This edition of Evidence Matters discusses issues related to public safety, crime, and inclusion. It considers the broader context of housing and community development for public safety as well as for those groups communities have historically struggled to include and support. This issue also examines what research tells us about factors that contribute to violent crime at the neighborhood level as well as violent crime’s impact on communities and their residents. These issues are important to understand as HUD works to ensure that all people can live in safe, supportive, and inclusive communities.
The Office of Policy Development and Research (PD&R) has been closely involved with research that helps us better understand the effects of crime on neighborhoods. Launched in the 1990s, the Moving to Opportunity (MTO) demonstration considered how the chance to move to lower-poverty, safer neighborhoods has benefited low-income residents. In addition to recent research showing benefits for children’s adult earnings and educational attainment, MTO documented significant improvements in movers’ physical and mental health. These health benefits were attributed to reductions in stress as families moved to safer neighborhoods; decreased parental stress may be an important mechanism generating the observed improved outcomes for their children.
HUD has taken a number of steps to facilitate inclusive communities. One way is through guidance. In 2011, former HUD Secretary Shaun Donovan encouraged public housing agencies (PHAs) to provide second chances to formerly incarcerated individuals. In 2015, HUD informed PHAs and other owners of federally assisted housing that they may not evict residents, terminate assistance, or deny applications because of an arrest record: arrests themselves are not evidence of criminal activity. The 2015 guidance also clarified that HUD does not require “one-strike” policies that deny admission to anyone with a criminal record or require automatic eviction if a household member engages in criminal activity in violation of their lease. Instead, in most cases, PHAs and owners can use discretion. And in 2016, HUD clarified that housing providers’ use of criminal history may constitute a fair housing violation if it has a discriminatory impact or a discriminatory intent — and a blanket prohibition on any person with a conviction record constitutes a fair housing violation.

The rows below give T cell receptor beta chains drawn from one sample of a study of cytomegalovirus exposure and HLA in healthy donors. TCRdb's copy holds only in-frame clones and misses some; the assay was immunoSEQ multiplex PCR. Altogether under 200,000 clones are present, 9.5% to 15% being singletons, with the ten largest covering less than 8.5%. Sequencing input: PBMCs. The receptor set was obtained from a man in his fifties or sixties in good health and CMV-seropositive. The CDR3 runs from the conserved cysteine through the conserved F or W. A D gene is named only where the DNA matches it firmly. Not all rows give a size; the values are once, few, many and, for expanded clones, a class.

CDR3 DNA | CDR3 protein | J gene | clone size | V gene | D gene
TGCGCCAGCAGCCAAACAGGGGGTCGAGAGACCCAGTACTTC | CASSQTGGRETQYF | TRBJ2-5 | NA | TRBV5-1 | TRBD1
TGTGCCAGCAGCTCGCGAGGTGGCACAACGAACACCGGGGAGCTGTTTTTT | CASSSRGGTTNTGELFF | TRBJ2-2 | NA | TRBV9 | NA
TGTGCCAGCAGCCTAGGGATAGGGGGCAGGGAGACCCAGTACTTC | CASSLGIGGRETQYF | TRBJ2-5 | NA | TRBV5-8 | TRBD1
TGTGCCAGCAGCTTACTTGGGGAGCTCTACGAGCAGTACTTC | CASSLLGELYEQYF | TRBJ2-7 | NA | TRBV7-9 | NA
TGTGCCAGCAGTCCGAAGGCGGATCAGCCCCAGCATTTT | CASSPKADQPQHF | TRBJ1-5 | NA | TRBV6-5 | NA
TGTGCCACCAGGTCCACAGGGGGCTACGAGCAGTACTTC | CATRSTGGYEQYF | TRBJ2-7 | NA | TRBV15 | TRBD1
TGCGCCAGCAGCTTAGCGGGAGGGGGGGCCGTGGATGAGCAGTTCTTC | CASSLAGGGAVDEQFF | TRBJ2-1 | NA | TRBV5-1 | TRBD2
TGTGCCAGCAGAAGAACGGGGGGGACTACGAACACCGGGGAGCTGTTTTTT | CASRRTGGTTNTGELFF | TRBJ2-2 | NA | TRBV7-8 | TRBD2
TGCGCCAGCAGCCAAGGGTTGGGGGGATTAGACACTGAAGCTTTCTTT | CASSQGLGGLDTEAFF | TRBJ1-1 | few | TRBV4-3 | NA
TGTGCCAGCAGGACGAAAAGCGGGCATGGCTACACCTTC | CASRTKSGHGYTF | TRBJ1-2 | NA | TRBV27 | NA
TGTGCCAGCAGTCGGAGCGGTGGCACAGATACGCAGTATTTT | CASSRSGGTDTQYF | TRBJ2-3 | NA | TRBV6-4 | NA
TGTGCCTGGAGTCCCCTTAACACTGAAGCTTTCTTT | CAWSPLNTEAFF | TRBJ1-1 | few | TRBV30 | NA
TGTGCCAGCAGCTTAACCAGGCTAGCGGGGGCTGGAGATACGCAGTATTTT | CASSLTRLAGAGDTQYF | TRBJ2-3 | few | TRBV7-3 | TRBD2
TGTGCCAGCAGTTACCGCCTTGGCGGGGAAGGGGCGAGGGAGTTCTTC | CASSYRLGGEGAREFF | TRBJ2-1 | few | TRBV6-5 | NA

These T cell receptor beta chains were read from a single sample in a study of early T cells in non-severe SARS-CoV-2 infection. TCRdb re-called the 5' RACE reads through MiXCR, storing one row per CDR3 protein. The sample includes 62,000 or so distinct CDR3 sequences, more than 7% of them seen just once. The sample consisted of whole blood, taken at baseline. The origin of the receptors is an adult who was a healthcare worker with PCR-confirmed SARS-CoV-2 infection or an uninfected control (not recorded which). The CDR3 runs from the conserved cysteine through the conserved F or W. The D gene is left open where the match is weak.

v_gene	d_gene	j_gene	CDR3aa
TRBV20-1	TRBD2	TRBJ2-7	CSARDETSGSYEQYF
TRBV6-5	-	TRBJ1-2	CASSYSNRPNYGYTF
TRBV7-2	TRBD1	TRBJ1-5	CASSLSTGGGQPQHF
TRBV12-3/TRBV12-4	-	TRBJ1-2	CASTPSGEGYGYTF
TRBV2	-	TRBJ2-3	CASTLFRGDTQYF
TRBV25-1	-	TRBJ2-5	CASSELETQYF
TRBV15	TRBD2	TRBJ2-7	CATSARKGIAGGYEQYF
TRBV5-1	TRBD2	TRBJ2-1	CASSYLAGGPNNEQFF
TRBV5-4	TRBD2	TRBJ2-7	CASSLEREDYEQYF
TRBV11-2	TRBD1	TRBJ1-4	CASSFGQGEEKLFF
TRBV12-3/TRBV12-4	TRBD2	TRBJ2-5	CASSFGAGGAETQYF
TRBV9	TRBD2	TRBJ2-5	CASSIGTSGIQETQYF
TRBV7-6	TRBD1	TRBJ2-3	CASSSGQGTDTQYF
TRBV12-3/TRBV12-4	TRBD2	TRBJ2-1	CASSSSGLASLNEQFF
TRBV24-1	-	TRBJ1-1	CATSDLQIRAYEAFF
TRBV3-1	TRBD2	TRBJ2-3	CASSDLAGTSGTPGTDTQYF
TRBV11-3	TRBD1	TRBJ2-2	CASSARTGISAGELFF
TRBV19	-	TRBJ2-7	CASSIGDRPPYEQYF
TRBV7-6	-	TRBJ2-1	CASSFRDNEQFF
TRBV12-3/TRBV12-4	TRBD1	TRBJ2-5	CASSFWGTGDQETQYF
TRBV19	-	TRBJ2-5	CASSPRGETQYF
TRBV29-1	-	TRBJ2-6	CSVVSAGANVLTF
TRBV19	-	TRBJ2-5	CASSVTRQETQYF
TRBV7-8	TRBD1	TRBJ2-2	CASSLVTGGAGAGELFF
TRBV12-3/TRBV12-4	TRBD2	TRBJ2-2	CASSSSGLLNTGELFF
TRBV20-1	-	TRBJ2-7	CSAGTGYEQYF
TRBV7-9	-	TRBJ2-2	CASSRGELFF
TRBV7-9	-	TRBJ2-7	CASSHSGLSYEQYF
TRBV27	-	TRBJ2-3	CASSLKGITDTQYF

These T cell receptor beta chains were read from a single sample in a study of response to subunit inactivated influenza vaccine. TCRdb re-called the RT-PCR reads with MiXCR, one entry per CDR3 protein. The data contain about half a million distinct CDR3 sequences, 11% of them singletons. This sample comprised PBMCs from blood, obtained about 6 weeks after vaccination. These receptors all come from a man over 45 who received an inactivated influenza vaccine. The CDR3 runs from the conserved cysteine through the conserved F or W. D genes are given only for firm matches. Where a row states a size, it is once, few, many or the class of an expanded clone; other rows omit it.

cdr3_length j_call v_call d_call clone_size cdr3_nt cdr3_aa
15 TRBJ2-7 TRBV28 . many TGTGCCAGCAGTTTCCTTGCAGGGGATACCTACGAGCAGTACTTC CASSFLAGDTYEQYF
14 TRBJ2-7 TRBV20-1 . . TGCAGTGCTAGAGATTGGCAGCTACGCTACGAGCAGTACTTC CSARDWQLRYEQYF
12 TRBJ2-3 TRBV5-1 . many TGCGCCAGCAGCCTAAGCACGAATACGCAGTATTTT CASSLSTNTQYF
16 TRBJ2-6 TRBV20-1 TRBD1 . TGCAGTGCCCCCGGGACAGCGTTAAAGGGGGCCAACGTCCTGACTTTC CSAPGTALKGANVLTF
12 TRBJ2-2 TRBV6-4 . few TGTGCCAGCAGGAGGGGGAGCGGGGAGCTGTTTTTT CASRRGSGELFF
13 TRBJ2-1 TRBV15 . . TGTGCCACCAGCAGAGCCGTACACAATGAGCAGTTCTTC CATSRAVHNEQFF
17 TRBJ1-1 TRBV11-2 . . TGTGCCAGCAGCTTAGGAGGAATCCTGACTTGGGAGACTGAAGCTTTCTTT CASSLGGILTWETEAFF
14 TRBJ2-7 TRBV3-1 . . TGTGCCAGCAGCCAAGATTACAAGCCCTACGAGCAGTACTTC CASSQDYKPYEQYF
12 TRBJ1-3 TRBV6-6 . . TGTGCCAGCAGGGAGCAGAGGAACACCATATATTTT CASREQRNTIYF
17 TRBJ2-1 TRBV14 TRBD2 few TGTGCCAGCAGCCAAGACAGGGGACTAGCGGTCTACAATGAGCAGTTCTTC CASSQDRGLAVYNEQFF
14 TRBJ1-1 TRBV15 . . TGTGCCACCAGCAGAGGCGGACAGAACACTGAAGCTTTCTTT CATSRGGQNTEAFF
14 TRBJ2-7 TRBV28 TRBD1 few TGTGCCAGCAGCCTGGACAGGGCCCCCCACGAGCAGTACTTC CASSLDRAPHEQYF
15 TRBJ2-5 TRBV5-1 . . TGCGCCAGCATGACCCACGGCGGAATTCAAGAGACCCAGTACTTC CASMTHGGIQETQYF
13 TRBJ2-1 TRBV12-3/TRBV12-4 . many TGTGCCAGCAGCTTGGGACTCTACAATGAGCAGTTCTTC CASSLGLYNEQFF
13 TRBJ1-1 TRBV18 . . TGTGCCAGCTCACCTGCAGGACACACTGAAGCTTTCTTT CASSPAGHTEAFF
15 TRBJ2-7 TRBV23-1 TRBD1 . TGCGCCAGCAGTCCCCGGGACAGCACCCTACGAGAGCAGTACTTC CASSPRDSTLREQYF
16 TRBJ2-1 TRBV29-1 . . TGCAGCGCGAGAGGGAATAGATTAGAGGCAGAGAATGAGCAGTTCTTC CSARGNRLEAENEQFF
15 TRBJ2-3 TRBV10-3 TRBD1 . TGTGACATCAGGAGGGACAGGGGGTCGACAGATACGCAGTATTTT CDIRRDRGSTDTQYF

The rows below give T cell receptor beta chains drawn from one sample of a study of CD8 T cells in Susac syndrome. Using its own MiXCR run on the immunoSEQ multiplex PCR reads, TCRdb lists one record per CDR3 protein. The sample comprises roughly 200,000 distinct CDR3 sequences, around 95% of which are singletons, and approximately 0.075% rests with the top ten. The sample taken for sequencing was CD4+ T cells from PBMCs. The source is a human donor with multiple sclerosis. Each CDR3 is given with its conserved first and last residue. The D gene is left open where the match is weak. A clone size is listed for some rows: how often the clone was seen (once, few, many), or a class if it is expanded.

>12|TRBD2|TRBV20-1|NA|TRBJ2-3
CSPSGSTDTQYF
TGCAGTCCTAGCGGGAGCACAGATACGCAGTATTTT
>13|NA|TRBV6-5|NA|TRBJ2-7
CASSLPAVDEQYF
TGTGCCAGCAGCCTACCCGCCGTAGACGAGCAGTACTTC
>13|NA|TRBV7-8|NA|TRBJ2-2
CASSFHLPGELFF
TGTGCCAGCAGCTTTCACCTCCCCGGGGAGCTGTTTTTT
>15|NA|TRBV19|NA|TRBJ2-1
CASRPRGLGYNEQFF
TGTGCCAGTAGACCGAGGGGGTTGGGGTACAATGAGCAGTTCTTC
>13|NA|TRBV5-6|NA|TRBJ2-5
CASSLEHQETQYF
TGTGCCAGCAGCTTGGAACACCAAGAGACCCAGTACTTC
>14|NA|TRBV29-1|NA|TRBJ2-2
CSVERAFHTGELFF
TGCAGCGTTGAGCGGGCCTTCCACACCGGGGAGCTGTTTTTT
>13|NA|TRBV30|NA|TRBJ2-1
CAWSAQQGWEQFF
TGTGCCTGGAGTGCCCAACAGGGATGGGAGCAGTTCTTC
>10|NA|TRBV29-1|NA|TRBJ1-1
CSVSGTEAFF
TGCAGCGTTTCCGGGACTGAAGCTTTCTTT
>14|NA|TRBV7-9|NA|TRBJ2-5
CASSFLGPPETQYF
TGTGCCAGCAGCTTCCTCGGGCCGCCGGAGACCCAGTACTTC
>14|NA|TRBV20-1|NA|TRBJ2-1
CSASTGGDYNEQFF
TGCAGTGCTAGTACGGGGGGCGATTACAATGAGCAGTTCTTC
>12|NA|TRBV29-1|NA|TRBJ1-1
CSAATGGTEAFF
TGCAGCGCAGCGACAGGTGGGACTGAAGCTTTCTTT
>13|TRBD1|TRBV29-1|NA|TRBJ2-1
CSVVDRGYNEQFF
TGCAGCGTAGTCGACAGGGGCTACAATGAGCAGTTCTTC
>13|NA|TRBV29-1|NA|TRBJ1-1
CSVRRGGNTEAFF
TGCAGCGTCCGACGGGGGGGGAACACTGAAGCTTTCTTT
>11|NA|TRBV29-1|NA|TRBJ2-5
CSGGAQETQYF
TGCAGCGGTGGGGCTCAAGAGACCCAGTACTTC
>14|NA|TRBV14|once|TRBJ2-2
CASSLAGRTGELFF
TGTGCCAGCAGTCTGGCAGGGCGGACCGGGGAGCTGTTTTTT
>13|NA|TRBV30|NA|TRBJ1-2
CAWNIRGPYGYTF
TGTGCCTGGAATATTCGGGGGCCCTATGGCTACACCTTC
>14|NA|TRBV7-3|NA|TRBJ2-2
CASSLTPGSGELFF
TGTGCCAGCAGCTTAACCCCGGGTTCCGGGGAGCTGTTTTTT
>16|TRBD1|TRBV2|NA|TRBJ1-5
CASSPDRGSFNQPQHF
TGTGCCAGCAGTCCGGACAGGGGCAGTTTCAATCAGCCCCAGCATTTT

Several HUD programs and resources have supported inclusion and successful reentry. In April 2016, HUD and the U.S. Department of Justice awarded $1.75 million in grants for the Juvenile Re-entry Assistance Program, which helps justice-involved youth secure jobs and housing. HUD has also partnered with the White House for the Summer Opportunity Project, an interagency initiative that connects youth nationwide with job and education opportunities. In June 2016, HUD released “It Starts with Housing: Public Housing Agencies Are Making Second Chances Real,” a publication highlighting PHA models that successfully reintegrate formerly incarcerated people into their communities.
Housing and community development are closely linked with crime, public safety, and inclusion. These are just a few examples of ways in which PD&R and HUD are striving to build stronger, safer communities.
— Katherine M. O’Regan, Assistant Secretary for Policy Development and Research
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